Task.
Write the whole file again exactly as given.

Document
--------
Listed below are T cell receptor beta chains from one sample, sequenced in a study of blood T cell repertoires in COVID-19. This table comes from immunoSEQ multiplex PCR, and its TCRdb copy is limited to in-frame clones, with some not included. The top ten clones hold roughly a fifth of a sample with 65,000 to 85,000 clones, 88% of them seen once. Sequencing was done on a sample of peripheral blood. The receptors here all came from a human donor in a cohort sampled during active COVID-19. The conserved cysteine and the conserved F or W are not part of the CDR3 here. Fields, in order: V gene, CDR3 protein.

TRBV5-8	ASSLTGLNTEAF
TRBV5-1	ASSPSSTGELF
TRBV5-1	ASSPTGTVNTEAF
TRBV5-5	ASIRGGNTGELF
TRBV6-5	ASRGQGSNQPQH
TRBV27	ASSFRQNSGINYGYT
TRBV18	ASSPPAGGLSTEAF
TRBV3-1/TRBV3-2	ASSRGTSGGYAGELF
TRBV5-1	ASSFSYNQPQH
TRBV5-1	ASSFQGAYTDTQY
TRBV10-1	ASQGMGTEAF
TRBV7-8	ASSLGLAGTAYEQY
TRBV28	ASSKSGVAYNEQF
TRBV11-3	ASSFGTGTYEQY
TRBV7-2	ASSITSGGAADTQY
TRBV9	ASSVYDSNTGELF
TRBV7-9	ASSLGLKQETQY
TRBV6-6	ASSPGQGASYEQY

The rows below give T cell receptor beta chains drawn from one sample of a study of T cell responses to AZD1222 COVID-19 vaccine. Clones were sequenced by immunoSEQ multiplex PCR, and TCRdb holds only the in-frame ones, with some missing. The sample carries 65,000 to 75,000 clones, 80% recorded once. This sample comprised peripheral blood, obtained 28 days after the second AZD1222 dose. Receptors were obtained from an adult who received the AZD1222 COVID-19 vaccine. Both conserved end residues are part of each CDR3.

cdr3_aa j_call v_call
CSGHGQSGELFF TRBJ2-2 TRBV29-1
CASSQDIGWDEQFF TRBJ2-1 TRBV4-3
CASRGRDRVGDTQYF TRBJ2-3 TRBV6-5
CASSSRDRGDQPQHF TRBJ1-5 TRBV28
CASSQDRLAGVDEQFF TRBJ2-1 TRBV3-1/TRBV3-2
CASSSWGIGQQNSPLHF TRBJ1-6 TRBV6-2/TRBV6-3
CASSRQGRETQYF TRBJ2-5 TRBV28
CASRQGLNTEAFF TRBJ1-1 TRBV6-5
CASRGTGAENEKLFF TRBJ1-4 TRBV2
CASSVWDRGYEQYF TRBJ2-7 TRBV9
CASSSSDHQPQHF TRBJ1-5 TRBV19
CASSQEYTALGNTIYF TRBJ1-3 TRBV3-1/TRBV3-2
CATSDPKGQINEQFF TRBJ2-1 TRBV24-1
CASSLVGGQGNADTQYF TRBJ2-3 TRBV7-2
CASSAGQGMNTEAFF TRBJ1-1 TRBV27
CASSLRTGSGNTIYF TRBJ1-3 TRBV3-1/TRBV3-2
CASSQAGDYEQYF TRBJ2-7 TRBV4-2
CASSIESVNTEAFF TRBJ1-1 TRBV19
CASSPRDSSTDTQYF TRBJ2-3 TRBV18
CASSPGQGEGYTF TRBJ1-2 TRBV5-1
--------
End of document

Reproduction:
Listed below are T cell receptor beta chains from one sample, sequenced in a study of blood T cell repertoires in COVID-19. This table comes from immunoSEQ multiplex PCR, and its TCRdb copy is limited to in-frame clones, with some not included. The top ten clones hold roughly a fifth of a sample with 65,000 to 85,000 clones, 88% of them seen once. Sequencing was done on a sample of peripheral blood. The receptors here all came from a human donor in a cohort sampled during active COVID-19. The conserved cysteine and the conserved F or W are not part of the CDR3 here. Fields, in order: V gene, CDR3 protein.

TRBV5-8	ASSLTGLNTEAF
TRBV5-1	ASSPSSTGELF
TRBV5-1	ASSPTGTVNTEAF
TRBV5-5	ASIRGGNTGELF
TRBV6-5	ASRGQGSNQPQH
TRBV27	ASSFRQNSGINYGYT
TRBV18	ASSPPAGGLSTEAF
TRBV3-1/TRBV3-2	ASSRGTSGGYAGELF
TRBV5-1	ASSFSYNQPQH
TRBV5-1	ASSFQGAYTDTQY
TRBV10-1	ASQGMGTEAF
TRBV7-8	ASSLGLAGTAYEQY
TRBV28	ASSKSGVAYNEQF
TRBV11-3	ASSFGTGTYEQY
TRBV7-2	ASSITSGGAADTQY
TRBV9	ASSVYDSNTGELF
TRBV7-9	ASSLGLKQETQY
TRBV6-6	ASSPGQGASYEQY

The rows below give T cell receptor beta chains drawn from one sample of a study of T cell responses to AZD1222 COVID-19 vaccine. Clones were sequenced by immunoSEQ multiplex PCR, and TCRdb holds only the in-frame ones, with some missing. The sample carries 65,000 to 75,000 clones, 80% recorded once. This sample comprised peripheral blood, obtained 28 days after the second AZD1222 dose. Receptors were obtained from an adult who received the AZD1222 COVID-19 vaccine. Both conserved end residues are part of each CDR3.

cdr3_aa j_call v_call
CSGHGQSGELFF TRBJ2-2 TRBV29-1
CASSQDIGWDEQFF TRBJ2-1 TRBV4-3
CASRGRDRVGDTQYF TRBJ2-3 TRBV6-5
CASSSRDRGDQPQHF TRBJ1-5 TRBV28
CASSQDRLAGVDEQFF TRBJ2-1 TRBV3-1/TRBV3-2
CASSSWGIGQQNSPLHF TRBJ1-6 TRBV6-2/TRBV6-3
CASSRQGRETQYF TRBJ2-5 TRBV28
CASRQGLNTEAFF TRBJ1-1 TRBV6-5
CASRGTGAENEKLFF TRBJ1-4 TRBV2
CASSVWDRGYEQYF TRBJ2-7 TRBV9
CASSSSDHQPQHF TRBJ1-5 TRBV19
CASSQEYTALGNTIYF TRBJ1-3 TRBV3-1/TRBV3-2
CATSDPKGQINEQFF TRBJ2-1 TRBV24-1
CASSLVGGQGNADTQYF TRBJ2-3 TRBV7-2
CASSAGQGMNTEAFF TRBJ1-1 TRBV27
CASSLRTGSGNTIYF TRBJ1-3 TRBV3-1/TRBV3-2
CASSQAGDYEQYF TRBJ2-7 TRBV4-2
CASSIESVNTEAFF TRBJ1-1 TRBV19
CASSPRDSSTDTQYF TRBJ2-3 TRBV18
CASSPGQGEGYTF TRBJ1-2 TRBV5-1